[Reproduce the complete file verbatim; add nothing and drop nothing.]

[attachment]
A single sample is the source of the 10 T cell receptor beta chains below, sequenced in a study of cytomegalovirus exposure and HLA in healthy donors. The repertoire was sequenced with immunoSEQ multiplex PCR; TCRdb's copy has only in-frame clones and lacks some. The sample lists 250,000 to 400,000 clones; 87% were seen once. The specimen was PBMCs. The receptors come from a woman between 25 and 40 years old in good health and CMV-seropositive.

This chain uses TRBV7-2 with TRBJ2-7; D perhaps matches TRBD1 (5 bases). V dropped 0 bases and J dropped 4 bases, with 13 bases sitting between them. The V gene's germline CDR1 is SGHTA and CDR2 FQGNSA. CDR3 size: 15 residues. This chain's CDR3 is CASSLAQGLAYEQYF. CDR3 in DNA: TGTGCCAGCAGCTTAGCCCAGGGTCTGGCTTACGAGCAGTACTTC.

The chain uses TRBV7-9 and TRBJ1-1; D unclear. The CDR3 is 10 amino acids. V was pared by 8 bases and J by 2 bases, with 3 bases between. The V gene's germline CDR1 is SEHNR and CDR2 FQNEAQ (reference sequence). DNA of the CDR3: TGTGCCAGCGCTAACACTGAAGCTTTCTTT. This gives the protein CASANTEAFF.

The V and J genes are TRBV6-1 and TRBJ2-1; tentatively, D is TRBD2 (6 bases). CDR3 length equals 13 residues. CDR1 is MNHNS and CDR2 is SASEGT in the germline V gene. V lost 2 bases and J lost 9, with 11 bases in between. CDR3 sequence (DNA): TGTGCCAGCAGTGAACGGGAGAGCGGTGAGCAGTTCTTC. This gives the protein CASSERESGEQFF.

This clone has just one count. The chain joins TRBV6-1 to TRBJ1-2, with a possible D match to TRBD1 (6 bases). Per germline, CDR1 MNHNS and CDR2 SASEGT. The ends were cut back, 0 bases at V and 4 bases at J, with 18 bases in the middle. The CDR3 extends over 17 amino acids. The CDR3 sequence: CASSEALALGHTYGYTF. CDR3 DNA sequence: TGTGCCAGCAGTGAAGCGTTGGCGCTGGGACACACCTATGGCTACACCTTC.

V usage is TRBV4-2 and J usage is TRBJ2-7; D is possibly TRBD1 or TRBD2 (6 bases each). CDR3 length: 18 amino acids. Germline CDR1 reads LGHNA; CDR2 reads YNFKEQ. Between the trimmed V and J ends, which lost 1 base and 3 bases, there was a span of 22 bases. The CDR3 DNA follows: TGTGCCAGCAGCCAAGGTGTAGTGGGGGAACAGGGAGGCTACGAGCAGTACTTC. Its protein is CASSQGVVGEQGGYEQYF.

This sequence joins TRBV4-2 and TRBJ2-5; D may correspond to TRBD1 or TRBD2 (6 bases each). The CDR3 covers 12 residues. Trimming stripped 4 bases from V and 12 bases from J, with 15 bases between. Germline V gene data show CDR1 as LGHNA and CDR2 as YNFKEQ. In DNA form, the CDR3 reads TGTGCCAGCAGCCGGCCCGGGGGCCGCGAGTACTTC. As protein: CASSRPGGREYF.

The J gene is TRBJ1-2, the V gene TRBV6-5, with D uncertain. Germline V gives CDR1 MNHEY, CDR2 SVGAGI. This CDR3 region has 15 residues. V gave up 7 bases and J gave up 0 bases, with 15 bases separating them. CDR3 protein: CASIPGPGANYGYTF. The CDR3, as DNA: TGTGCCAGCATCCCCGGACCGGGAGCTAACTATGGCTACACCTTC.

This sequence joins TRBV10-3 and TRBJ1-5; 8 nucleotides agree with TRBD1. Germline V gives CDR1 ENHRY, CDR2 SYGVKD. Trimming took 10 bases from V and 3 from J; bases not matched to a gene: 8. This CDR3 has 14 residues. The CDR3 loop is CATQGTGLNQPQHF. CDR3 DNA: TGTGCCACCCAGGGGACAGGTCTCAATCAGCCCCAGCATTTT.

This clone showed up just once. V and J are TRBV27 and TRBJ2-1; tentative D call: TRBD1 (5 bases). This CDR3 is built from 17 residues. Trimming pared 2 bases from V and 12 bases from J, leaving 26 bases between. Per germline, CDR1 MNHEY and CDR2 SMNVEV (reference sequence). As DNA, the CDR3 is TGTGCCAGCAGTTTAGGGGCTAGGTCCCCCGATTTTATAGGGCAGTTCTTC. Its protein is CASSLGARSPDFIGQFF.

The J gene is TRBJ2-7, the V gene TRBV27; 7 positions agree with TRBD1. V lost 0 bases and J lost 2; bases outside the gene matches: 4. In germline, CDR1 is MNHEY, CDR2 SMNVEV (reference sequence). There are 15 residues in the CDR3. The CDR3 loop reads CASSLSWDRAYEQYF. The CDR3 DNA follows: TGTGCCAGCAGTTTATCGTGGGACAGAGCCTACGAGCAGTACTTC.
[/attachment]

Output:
A single sample is the source of the 10 T cell receptor beta chains below, sequenced in a study of cytomegalovirus exposure and HLA in healthy donors. The repertoire was sequenced with immunoSEQ multiplex PCR; TCRdb's copy has only in-frame clones and lacks some. The sample lists 250,000 to 400,000 clones; 87% were seen once. The specimen was PBMCs. The receptors come from a woman between 25 and 40 years old in good health and CMV-seropositive.

This chain uses TRBV7-2 with TRBJ2-7; D perhaps matches TRBD1 (5 bases). V dropped 0 bases and J dropped 4 bases, with 13 bases sitting between them. The V gene's germline CDR1 is SGHTA and CDR2 FQGNSA. CDR3 size: 15 residues. This chain's CDR3 is CASSLAQGLAYEQYF. CDR3 in DNA: TGTGCCAGCAGCTTAGCCCAGGGTCTGGCTTACGAGCAGTACTTC.

The chain uses TRBV7-9 and TRBJ1-1; D unclear. The CDR3 is 10 amino acids. V was pared by 8 bases and J by 2 bases, with 3 bases between. The V gene's germline CDR1 is SEHNR and CDR2 FQNEAQ (reference sequence). DNA of the CDR3: TGTGCCAGCGCTAACACTGAAGCTTTCTTT. This gives the protein CASANTEAFF.

The V and J genes are TRBV6-1 and TRBJ2-1; tentatively, D is TRBD2 (6 bases). CDR3 length equals 13 residues. CDR1 is MNHNS and CDR2 is SASEGT in the germline V gene. V lost 2 bases and J lost 9, with 11 bases in between. CDR3 sequence (DNA): TGTGCCAGCAGTGAACGGGAGAGCGGTGAGCAGTTCTTC. This gives the protein CASSERESGEQFF.

This clone has just one count. The chain joins TRBV6-1 to TRBJ1-2, with a possible D match to TRBD1 (6 bases). Per germline, CDR1 MNHNS and CDR2 SASEGT. The ends were cut back, 0 bases at V and 4 bases at J, with 18 bases in the middle. The CDR3 extends over 17 amino acids. The CDR3 sequence: CASSEALALGHTYGYTF. CDR3 DNA sequence: TGTGCCAGCAGTGAAGCGTTGGCGCTGGGACACACCTATGGCTACACCTTC.

V usage is TRBV4-2 and J usage is TRBJ2-7; D is possibly TRBD1 or TRBD2 (6 bases each). CDR3 length: 18 amino acids. Germline CDR1 reads LGHNA; CDR2 reads YNFKEQ. Between the trimmed V and J ends, which lost 1 base and 3 bases, there was a span of 22 bases. The CDR3 DNA follows: TGTGCCAGCAGCCAAGGTGTAGTGGGGGAACAGGGAGGCTACGAGCAGTACTTC. Its protein is CASSQGVVGEQGGYEQYF.

This sequence joins TRBV4-2 and TRBJ2-5; D may correspond to TRBD1 or TRBD2 (6 bases each). The CDR3 covers 12 residues. Trimming stripped 4 bases from V and 12 bases from J, with 15 bases between. Germline V gene data show CDR1 as LGHNA and CDR2 as YNFKEQ. In DNA form, the CDR3 reads TGTGCCAGCAGCCGGCCCGGGGGCCGCGAGTACTTC. As protein: CASSRPGGREYF.

The J gene is TRBJ1-2, the V gene TRBV6-5, with D uncertain. Germline V gives CDR1 MNHEY, CDR2 SVGAGI. This CDR3 region has 15 residues. V gave up 7 bases and J gave up 0 bases, with 15 bases separating them. CDR3 protein: CASIPGPGANYGYTF. The CDR3, as DNA: TGTGCCAGCATCCCCGGACCGGGAGCTAACTATGGCTACACCTTC.

This sequence joins TRBV10-3 and TRBJ1-5; 8 nucleotides agree with TRBD1. Germline V gives CDR1 ENHRY, CDR2 SYGVKD. Trimming took 10 bases from V and 3 from J; bases not matched to a gene: 8. This CDR3 has 14 residues. The CDR3 loop is CATQGTGLNQPQHF. CDR3 DNA: TGTGCCACCCAGGGGACAGGTCTCAATCAGCCCCAGCATTTT.

This clone showed up just once. V and J are TRBV27 and TRBJ2-1; tentative D call: TRBD1 (5 bases). This CDR3 is built from 17 residues. Trimming pared 2 bases from V and 12 bases from J, leaving 26 bases between. Per germline, CDR1 MNHEY and CDR2 SMNVEV (reference sequence). As DNA, the CDR3 is TGTGCCAGCAGTTTAGGGGCTAGGTCCCCCGATTTTATAGGGCAGTTCTTC. Its protein is CASSLGARSPDFIGQFF.

The J gene is TRBJ2-7, the V gene TRBV27; 7 positions agree with TRBD1. V lost 0 bases and J lost 2; bases outside the gene matches: 4. In germline, CDR1 is MNHEY, CDR2 SMNVEV (reference sequence). There are 15 residues in the CDR3. The CDR3 loop reads CASSLSWDRAYEQYF. The CDR3 DNA follows: TGTGCCAGCAGTTTATCGTGGGACAGAGCCTACGAGCAGTACTTC.